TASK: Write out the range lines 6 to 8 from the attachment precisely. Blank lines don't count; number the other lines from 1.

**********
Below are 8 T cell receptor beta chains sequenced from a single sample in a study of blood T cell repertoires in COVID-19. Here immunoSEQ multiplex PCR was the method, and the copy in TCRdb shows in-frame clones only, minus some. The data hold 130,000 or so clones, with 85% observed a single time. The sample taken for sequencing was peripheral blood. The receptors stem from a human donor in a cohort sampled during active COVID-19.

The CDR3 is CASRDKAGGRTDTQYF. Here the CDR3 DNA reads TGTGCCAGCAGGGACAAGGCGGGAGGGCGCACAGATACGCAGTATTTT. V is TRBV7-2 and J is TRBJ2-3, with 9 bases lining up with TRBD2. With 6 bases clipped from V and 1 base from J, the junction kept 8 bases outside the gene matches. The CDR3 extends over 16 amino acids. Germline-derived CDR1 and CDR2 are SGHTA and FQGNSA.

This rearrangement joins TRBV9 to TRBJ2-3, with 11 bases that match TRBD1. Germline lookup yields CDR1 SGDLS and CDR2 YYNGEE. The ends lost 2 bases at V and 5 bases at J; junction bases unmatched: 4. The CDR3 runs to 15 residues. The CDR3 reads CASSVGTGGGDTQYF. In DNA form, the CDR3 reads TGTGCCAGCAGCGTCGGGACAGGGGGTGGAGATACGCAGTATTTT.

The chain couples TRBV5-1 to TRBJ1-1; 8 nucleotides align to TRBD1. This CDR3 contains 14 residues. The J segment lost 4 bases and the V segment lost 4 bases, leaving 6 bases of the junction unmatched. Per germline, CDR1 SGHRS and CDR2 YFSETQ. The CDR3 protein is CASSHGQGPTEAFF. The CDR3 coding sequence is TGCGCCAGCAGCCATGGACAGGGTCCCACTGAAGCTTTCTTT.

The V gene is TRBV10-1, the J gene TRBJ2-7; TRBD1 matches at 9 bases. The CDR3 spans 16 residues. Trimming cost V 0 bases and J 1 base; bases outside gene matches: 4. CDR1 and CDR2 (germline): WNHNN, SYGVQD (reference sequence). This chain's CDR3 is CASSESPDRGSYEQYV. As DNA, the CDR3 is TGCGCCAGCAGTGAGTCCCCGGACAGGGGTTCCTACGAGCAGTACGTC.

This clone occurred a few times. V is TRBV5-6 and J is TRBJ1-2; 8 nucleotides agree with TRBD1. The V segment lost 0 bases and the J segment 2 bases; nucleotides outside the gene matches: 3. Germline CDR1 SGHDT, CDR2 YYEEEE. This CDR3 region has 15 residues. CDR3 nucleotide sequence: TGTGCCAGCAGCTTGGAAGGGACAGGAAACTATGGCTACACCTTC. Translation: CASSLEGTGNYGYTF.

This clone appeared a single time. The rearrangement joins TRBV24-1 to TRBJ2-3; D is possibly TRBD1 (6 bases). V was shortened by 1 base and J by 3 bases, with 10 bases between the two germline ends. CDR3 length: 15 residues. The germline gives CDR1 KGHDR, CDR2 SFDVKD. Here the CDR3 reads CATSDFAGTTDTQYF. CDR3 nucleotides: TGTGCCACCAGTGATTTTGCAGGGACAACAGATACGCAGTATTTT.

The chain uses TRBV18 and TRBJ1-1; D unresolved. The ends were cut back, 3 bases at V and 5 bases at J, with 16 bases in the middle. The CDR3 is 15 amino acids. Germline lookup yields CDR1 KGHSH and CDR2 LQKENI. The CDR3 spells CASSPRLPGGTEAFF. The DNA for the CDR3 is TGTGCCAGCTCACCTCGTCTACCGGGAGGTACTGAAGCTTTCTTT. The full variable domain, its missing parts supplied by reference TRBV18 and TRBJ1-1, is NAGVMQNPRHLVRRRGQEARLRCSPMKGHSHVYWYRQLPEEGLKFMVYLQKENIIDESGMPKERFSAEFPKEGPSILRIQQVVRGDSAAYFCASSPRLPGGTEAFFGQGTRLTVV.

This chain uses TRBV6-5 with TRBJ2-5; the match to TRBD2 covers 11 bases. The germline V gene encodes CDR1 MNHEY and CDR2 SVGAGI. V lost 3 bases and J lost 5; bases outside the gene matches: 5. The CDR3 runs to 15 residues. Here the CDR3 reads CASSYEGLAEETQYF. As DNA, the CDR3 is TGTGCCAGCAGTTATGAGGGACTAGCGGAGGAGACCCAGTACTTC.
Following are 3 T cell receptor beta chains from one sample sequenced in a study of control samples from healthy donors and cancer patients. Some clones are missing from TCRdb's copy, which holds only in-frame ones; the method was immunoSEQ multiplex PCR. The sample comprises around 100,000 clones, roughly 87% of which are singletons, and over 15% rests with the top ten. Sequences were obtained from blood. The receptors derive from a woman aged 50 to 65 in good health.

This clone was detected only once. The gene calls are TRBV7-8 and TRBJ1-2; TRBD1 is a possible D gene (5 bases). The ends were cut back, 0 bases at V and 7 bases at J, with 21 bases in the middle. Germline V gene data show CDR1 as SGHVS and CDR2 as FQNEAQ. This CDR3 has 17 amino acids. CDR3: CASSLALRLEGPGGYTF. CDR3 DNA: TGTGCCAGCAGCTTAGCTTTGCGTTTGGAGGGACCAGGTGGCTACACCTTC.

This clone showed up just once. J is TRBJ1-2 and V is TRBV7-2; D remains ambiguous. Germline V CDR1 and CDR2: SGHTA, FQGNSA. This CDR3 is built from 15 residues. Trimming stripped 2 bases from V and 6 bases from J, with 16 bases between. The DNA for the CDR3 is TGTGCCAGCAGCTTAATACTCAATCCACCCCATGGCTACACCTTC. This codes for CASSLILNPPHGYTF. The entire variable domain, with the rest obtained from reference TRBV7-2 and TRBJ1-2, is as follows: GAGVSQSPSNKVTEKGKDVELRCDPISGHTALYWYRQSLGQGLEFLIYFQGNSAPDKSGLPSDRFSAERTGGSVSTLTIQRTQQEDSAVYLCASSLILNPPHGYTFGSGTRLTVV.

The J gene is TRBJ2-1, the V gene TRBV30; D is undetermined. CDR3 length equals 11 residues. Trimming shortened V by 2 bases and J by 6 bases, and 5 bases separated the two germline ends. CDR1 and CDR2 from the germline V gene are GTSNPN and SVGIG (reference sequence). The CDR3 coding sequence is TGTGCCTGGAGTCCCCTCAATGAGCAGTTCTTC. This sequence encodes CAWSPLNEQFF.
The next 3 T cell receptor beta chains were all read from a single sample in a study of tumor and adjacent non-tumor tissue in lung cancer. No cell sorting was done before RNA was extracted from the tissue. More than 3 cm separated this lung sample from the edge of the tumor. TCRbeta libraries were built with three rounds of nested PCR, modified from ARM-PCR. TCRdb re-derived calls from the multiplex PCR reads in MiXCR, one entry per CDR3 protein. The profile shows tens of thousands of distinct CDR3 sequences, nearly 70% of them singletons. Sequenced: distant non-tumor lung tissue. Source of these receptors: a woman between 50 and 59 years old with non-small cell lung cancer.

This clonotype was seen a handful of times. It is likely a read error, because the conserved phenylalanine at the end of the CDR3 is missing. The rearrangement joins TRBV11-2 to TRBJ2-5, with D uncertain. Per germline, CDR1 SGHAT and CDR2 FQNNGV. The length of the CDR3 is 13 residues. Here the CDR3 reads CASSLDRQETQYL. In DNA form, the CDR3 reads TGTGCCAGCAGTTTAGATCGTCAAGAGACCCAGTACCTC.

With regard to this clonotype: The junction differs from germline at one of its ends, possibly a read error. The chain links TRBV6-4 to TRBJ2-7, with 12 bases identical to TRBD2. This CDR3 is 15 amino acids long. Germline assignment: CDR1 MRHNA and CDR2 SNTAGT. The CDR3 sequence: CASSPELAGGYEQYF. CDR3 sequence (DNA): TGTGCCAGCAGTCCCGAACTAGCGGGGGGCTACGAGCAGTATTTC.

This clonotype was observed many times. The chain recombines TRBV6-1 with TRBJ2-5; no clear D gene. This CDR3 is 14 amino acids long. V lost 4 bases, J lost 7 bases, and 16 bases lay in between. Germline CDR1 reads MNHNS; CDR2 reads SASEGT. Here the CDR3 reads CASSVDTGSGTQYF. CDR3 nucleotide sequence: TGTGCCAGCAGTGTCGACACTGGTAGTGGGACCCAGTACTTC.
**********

This clone occurred a few times. V is TRBV5-6 and J is TRBJ1-2; 8 nucleotides agree with TRBD1. The V segment lost 0 bases and the J segment 2 bases; nucleotides outside the gene matches: 3. Germline CDR1 SGHDT, CDR2 YYEEEE. This CDR3 region has 15 residues. CDR3 nucleotide sequence: TGTGCCAGCAGCTTGGAAGGGACAGGAAACTATGGCTACACCTTC. Translation: CASSLEGTGNYGYTF.

This clone appeared a single time. The rearrangement joins TRBV24-1 to TRBJ2-3; D is possibly TRBD1 (6 bases). V was shortened by 1 base and J by 3 bases, with 10 bases between the two germline ends. CDR3 length: 15 residues. The germline gives CDR1 KGHDR, CDR2 SFDVKD. Here the CDR3 reads CATSDFAGTTDTQYF. CDR3 nucleotides: TGTGCCACCAGTGATTTTGCAGGGACAACAGATACGCAGTATTTT.

The chain uses TRBV18 and TRBJ1-1; D unresolved. The ends were cut back, 3 bases at V and 5 bases at J, with 16 bases in the middle. The CDR3 is 15 amino acids. Germline lookup yields CDR1 KGHSH and CDR2 LQKENI. The CDR3 spells CASSPRLPGGTEAFF. The DNA for the CDR3 is TGTGCCAGCTCACCTCGTCTACCGGGAGGTACTGAAGCTTTCTTT. The full variable domain, its missing parts supplied by reference TRBV18 and TRBJ1-1, is NAGVMQNPRHLVRRRGQEARLRCSPMKGHSHVYWYRQLPEEGLKFMVYLQKENIIDESGMPKERFSAEFPKEGPSILRIQQVVRGDSAAYFCASSPRLPGGTEAFFGQGTRLTVV.